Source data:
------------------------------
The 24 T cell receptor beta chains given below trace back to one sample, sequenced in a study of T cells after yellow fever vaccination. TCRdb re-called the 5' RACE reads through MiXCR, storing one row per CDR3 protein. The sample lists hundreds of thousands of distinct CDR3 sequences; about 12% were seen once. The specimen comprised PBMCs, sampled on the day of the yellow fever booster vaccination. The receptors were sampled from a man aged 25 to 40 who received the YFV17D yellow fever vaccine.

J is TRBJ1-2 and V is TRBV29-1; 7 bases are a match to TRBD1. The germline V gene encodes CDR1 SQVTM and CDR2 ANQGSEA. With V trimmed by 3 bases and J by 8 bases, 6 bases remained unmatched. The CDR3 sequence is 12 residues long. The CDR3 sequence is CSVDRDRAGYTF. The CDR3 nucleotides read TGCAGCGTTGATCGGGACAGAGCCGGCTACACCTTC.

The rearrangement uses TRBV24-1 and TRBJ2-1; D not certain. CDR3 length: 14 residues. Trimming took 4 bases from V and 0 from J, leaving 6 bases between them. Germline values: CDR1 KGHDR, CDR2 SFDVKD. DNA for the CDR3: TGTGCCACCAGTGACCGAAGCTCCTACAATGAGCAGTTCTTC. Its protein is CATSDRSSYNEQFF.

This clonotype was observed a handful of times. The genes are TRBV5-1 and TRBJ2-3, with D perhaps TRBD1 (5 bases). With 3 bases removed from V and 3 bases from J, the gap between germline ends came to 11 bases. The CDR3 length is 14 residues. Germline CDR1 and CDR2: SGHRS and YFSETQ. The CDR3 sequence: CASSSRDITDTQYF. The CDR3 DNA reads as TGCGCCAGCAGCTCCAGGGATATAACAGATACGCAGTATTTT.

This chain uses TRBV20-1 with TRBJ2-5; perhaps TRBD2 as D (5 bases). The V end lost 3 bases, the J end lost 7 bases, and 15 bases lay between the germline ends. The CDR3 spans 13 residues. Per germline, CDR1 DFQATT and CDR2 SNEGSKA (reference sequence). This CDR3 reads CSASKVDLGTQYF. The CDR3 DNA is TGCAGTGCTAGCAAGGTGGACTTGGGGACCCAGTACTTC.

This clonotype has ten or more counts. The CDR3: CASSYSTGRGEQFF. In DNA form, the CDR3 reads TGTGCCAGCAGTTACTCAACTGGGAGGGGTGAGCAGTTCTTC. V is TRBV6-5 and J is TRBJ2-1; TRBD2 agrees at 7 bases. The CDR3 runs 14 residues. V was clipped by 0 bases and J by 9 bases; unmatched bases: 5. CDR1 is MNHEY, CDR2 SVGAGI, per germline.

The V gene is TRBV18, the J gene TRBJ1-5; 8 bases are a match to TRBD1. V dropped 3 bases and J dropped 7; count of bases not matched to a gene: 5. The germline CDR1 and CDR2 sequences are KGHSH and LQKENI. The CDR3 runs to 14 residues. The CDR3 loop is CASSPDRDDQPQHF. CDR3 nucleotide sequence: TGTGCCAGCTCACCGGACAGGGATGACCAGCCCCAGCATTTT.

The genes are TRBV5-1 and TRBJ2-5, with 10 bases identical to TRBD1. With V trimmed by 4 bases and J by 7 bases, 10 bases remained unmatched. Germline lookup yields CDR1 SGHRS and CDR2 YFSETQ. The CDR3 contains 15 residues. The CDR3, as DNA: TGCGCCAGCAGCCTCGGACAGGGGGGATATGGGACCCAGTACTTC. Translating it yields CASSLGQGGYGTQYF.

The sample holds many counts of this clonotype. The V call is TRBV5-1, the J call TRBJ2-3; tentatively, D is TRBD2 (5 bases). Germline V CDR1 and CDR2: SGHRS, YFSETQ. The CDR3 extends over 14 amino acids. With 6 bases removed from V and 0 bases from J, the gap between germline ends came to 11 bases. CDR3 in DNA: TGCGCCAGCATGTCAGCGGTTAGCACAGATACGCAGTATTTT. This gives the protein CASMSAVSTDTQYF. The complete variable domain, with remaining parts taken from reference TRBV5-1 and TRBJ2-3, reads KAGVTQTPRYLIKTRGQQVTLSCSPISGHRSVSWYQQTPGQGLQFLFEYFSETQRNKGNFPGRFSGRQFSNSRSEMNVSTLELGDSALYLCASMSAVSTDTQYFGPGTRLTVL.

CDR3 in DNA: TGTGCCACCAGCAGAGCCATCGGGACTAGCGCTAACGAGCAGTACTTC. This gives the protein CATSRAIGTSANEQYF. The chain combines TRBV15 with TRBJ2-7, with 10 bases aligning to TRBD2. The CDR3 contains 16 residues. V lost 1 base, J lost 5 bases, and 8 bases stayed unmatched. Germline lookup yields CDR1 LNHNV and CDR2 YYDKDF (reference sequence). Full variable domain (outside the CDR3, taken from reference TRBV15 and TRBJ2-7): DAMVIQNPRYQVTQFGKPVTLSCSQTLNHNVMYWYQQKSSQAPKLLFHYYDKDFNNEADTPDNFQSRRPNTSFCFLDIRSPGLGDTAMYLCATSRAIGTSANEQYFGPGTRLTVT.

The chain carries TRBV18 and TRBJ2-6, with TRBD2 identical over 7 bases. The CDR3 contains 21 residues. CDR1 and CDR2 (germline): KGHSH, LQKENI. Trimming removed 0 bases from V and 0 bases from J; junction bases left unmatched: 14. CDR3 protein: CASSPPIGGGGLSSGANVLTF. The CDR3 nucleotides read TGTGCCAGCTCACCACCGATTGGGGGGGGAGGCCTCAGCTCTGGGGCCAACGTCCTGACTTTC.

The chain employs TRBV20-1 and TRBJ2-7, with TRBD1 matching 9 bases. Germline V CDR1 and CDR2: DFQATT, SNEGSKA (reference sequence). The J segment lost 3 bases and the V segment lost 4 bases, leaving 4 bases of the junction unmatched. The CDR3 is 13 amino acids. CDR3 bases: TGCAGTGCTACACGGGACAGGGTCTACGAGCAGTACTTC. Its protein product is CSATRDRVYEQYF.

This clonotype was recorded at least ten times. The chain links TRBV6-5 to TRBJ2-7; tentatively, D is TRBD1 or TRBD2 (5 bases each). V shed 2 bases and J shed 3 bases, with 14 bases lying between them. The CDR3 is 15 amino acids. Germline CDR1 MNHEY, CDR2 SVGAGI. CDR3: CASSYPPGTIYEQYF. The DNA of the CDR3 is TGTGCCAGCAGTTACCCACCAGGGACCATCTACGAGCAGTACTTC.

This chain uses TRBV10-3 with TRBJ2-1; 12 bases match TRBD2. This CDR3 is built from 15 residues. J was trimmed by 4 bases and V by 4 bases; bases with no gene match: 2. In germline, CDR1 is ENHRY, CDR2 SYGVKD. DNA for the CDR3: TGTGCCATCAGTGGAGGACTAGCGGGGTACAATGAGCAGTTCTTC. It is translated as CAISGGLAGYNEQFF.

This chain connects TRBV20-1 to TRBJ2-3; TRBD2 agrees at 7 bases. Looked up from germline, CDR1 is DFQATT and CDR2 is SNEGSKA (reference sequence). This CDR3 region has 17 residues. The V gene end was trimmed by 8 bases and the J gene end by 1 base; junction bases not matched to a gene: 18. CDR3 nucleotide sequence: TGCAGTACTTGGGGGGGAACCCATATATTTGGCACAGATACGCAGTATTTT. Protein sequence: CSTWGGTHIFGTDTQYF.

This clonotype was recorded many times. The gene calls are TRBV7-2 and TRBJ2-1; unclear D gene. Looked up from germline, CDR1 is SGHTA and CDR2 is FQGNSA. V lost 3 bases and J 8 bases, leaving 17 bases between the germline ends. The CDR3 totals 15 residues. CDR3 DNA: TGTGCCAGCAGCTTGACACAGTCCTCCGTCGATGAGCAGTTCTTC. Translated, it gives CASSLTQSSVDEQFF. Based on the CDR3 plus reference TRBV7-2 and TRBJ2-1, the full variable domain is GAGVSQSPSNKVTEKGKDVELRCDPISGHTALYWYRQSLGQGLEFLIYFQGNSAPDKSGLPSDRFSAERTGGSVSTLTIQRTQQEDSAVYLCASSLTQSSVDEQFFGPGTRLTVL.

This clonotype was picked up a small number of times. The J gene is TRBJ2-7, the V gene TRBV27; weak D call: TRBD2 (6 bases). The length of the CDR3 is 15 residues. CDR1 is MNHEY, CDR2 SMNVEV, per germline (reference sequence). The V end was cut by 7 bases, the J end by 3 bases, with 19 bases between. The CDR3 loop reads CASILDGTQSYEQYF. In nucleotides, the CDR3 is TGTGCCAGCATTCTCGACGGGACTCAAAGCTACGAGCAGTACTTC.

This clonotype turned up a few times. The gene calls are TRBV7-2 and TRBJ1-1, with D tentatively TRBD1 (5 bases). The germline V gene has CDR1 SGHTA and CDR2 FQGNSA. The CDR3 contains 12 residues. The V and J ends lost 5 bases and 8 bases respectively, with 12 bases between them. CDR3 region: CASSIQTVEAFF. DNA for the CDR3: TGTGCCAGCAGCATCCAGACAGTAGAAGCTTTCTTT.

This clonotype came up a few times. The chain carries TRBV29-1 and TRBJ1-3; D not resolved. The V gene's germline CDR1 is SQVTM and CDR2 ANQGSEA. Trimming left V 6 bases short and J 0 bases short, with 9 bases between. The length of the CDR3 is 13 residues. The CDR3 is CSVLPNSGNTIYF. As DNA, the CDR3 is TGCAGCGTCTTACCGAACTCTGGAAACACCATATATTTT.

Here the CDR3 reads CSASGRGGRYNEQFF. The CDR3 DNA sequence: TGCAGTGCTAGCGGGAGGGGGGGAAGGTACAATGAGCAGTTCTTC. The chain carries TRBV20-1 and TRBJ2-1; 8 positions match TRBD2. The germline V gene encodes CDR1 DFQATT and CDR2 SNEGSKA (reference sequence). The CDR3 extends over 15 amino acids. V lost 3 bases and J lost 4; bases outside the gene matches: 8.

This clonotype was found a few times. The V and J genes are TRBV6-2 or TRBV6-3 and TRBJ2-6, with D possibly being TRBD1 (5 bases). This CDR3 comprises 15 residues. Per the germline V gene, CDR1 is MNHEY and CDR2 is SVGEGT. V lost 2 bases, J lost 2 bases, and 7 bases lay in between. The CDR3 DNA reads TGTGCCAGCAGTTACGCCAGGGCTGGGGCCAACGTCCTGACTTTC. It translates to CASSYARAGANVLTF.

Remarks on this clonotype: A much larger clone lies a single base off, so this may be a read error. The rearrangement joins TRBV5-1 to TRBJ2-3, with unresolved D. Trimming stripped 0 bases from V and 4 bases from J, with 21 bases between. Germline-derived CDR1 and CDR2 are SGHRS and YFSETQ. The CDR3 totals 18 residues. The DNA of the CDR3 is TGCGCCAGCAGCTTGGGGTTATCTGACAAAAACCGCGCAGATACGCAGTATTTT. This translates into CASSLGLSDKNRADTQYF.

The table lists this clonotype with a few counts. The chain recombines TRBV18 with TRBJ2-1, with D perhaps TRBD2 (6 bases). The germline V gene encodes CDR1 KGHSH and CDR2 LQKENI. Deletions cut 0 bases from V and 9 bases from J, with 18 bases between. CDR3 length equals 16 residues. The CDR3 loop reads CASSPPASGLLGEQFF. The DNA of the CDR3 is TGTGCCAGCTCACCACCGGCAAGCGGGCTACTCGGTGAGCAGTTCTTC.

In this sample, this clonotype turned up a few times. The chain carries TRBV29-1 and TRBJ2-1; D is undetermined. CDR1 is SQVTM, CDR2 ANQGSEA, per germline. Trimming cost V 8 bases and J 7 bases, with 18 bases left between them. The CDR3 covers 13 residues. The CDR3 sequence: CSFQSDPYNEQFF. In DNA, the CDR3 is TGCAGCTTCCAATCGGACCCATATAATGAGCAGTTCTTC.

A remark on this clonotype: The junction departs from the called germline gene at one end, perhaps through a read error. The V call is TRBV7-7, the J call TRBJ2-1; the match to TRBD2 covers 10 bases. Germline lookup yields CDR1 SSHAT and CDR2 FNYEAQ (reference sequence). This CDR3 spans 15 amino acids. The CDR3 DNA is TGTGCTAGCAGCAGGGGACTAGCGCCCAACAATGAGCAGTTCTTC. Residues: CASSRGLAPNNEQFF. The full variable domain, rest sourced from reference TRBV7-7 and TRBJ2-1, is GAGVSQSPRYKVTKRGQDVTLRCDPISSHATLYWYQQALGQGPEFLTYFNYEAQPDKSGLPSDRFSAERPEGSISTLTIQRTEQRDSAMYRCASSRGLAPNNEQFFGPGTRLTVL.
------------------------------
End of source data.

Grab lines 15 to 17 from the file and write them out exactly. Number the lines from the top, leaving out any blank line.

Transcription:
This chain connects TRBV20-1 to TRBJ2-3; TRBD2 agrees at 7 bases. Looked up from germline, CDR1 is DFQATT and CDR2 is SNEGSKA (reference sequence). This CDR3 region has 17 residues. The V gene end was trimmed by 8 bases and the J gene end by 1 base; junction bases not matched to a gene: 18. CDR3 nucleotide sequence: TGCAGTACTTGGGGGGGAACCCATATATTTGGCACAGATACGCAGTATTTT. Protein sequence: CSTWGGTHIFGTDTQYF.

This clonotype was recorded many times. The gene calls are TRBV7-2 and TRBJ2-1; unclear D gene. Looked up from germline, CDR1 is SGHTA and CDR2 is FQGNSA. V lost 3 bases and J 8 bases, leaving 17 bases between the germline ends. The CDR3 totals 15 residues. CDR3 DNA: TGTGCCAGCAGCTTGACACAGTCCTCCGTCGATGAGCAGTTCTTC. Translated, it gives CASSLTQSSVDEQFF. Based on the CDR3 plus reference TRBV7-2 and TRBJ2-1, the full variable domain is GAGVSQSPSNKVTEKGKDVELRCDPISGHTALYWYRQSLGQGLEFLIYFQGNSAPDKSGLPSDRFSAERTGGSVSTLTIQRTQQEDSAVYLCASSLTQSSVDEQFFGPGTRLTVL.

This clonotype was picked up a small number of times. The J gene is TRBJ2-7, the V gene TRBV27; weak D call: TRBD2 (6 bases). The length of the CDR3 is 15 residues. CDR1 is MNHEY, CDR2 SMNVEV, per germline (reference sequence). The V end was cut by 7 bases, the J end by 3 bases, with 19 bases between. The CDR3 loop reads CASILDGTQSYEQYF. In nucleotides, the CDR3 is TGTGCCAGCATTCTCGACGGGACTCAAAGCTACGAGCAGTACTTC.